a particular decision. The Act provides protection and support
should you find yourself in any of these situations.
The Act is there to:
strengthen the right of people to make their own decisions and
to be supported to do so
protect those who may lack capacity to make a particular
decision
set out in which situations other people can make decisions
and act on your behalf if you are unable to do so
ensure you are to be involved in decisions that affect you
help resolve disputes.
The Act is accompanied by a Code of Practice that provides more
in-depth guidance. All professionals, such as GPs, doctors, social
workers, and paid carers, must have regard to the guidance in
the Code of Practice when they are supporting anyone who lacks
capacity. This applies in all health and social care settings, including
GP and hospital appointments, social care assessments and care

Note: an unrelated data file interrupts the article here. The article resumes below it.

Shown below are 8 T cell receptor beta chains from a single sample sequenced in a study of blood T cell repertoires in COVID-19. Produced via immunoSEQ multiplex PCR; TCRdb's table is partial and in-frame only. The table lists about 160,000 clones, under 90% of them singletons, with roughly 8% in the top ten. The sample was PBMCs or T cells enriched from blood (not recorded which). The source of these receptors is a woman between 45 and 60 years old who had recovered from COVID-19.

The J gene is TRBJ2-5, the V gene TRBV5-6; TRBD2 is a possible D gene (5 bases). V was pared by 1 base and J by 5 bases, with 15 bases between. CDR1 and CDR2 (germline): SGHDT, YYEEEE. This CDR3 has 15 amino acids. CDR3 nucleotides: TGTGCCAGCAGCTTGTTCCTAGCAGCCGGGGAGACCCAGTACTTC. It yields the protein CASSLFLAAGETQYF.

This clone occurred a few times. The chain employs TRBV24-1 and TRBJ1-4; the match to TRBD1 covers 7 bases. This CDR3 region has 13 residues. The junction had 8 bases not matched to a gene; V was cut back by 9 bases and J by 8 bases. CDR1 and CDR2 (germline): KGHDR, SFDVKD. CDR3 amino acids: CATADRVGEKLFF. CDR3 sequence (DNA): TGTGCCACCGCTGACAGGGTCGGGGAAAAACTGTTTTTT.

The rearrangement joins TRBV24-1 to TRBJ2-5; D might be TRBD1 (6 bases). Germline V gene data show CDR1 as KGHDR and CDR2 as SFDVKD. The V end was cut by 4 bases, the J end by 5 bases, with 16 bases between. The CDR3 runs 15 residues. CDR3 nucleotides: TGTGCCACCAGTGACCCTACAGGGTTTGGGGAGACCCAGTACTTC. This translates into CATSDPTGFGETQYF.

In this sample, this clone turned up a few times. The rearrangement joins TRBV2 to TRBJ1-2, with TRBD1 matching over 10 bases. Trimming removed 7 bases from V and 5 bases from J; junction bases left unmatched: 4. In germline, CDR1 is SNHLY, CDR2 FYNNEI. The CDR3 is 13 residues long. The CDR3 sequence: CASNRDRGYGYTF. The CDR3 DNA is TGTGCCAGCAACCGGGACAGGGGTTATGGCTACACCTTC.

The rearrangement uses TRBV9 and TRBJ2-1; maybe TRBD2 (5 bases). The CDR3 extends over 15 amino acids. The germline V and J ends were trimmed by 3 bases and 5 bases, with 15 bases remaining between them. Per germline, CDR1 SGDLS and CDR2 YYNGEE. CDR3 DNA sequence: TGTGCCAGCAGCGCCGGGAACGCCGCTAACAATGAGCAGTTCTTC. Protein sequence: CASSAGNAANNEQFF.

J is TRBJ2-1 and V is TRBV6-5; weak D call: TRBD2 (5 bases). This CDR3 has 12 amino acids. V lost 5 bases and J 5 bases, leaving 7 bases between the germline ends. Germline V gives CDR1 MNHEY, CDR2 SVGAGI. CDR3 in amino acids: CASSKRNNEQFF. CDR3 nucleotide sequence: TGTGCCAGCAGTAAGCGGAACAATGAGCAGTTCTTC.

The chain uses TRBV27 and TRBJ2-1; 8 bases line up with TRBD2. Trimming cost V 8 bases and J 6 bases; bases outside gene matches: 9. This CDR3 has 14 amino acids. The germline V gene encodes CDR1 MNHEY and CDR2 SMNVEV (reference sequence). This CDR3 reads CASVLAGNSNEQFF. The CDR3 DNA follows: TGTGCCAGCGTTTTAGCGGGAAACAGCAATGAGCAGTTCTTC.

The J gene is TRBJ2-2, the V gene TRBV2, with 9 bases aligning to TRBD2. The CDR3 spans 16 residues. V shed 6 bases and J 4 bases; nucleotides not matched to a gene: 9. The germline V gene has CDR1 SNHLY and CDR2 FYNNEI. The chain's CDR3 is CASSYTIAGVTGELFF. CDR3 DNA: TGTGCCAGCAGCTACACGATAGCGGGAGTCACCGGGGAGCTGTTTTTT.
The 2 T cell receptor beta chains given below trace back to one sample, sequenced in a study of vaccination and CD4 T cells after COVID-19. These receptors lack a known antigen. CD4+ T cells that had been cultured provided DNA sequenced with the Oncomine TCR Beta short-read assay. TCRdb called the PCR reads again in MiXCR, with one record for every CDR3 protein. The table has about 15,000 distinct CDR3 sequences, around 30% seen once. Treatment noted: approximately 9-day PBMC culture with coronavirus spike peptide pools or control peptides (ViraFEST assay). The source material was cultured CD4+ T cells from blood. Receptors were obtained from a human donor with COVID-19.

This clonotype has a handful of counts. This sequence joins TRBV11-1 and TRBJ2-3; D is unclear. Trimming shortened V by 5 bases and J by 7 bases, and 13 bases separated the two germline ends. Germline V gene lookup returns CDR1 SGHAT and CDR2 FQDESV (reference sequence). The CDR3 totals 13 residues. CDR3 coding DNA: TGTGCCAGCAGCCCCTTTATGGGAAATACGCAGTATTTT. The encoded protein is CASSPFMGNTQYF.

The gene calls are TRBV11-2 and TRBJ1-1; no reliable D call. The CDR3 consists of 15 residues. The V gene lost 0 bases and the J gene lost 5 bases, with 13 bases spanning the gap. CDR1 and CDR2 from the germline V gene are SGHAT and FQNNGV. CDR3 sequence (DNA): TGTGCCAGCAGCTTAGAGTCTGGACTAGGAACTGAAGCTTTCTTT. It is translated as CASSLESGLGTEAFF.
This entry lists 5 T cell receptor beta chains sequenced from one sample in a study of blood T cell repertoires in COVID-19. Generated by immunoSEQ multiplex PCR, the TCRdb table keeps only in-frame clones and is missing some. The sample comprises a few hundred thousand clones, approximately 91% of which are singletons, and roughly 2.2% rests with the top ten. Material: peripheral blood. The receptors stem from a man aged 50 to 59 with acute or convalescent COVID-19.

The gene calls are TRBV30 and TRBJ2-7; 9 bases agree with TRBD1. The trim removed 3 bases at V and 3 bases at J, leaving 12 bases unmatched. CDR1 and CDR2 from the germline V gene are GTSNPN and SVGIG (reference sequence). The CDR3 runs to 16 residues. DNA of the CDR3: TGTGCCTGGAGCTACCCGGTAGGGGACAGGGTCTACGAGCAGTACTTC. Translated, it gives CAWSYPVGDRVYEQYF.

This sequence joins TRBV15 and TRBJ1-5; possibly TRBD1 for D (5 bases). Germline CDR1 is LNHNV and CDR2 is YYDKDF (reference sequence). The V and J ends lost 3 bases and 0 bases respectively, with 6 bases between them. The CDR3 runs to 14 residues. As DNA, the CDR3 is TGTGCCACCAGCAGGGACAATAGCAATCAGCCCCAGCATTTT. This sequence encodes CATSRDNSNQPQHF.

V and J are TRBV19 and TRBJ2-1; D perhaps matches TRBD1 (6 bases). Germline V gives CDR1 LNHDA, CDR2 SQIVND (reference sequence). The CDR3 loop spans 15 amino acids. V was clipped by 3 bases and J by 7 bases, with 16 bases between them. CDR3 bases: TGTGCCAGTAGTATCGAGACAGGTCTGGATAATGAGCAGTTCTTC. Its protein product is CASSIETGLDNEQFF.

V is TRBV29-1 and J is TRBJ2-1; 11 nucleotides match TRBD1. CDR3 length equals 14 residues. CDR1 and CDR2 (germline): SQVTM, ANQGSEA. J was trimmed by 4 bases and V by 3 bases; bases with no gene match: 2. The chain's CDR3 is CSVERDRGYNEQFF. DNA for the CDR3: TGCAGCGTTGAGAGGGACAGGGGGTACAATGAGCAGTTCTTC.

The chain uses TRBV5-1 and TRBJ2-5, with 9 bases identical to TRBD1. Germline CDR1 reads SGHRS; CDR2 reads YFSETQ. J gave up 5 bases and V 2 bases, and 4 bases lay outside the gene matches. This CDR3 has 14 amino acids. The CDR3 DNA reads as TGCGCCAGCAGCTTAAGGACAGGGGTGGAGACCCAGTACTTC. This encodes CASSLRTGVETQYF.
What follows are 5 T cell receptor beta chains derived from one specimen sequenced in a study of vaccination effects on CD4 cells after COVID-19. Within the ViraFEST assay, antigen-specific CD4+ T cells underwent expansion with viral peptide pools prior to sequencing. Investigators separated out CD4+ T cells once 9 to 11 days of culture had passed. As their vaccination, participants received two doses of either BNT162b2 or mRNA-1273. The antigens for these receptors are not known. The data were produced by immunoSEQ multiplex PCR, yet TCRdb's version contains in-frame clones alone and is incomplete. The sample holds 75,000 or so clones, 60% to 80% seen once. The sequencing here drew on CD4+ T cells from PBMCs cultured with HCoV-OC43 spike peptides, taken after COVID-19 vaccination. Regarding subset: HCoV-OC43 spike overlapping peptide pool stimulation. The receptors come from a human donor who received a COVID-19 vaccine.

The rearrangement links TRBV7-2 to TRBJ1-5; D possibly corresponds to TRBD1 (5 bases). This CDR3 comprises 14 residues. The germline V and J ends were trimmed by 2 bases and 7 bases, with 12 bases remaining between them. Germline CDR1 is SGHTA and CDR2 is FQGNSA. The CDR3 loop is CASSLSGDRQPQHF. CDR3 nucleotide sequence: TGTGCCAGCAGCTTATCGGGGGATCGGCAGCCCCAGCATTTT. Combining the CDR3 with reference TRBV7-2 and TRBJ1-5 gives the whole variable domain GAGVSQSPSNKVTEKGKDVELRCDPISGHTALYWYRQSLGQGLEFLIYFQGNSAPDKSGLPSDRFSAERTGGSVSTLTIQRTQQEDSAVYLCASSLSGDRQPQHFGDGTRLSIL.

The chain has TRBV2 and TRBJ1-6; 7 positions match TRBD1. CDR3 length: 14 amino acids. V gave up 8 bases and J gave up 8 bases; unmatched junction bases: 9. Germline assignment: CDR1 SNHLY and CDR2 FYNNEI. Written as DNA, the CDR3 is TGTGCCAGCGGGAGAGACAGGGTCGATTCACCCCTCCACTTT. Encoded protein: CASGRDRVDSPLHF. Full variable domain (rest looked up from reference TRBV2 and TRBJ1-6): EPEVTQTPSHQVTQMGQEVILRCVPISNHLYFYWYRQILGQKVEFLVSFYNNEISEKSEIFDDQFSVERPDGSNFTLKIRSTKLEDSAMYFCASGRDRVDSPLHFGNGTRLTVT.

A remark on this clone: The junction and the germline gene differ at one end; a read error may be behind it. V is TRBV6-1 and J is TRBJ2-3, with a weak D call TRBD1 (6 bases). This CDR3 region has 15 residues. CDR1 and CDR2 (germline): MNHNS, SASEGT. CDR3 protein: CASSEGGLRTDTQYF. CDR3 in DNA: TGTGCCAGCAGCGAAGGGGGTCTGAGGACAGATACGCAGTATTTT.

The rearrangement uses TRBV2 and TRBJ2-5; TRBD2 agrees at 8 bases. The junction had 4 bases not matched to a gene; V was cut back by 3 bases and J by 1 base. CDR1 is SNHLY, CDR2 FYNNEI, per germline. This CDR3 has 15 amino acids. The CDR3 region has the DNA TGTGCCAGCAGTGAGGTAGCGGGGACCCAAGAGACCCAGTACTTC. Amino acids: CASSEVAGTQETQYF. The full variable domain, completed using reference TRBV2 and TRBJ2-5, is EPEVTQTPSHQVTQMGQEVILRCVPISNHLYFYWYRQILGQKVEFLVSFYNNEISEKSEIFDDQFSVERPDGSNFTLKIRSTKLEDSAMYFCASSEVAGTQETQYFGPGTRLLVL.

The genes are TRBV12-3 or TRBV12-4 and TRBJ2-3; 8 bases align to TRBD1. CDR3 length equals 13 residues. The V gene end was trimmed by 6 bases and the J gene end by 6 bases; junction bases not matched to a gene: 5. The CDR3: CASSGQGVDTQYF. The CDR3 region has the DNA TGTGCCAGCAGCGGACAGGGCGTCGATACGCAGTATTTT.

review meetings.
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When does the Mental Capacity Act start to work?
There are two distinct phases: April and October 2007.
April 2007
The new Independent Mental Capacity Advocate service
(IMCAs) will become operational in England only (see part 7).
The new criminal offence of ill-treatment or wilful neglect in
England and Wales will come into force (see part 14).
Sections 1-4 of the Act (the principles, assessing capacity
and determining best interests - see parts 4-6) which are
essential to how IMCAs operate will also come into force but
only in situations where an IMCA could be involved, and for the
purposes of the criminal offence. Sections 1-4 of the Act will
not apply in any other situations until October 2007.
The Code of Practice for the Act will be published and should
be followed by those who must have regard to it in situations
where an IMCA could be involved.
October 2007
All other parts of the Act come into force including IMCAs in
Wales.
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The Principles of the Act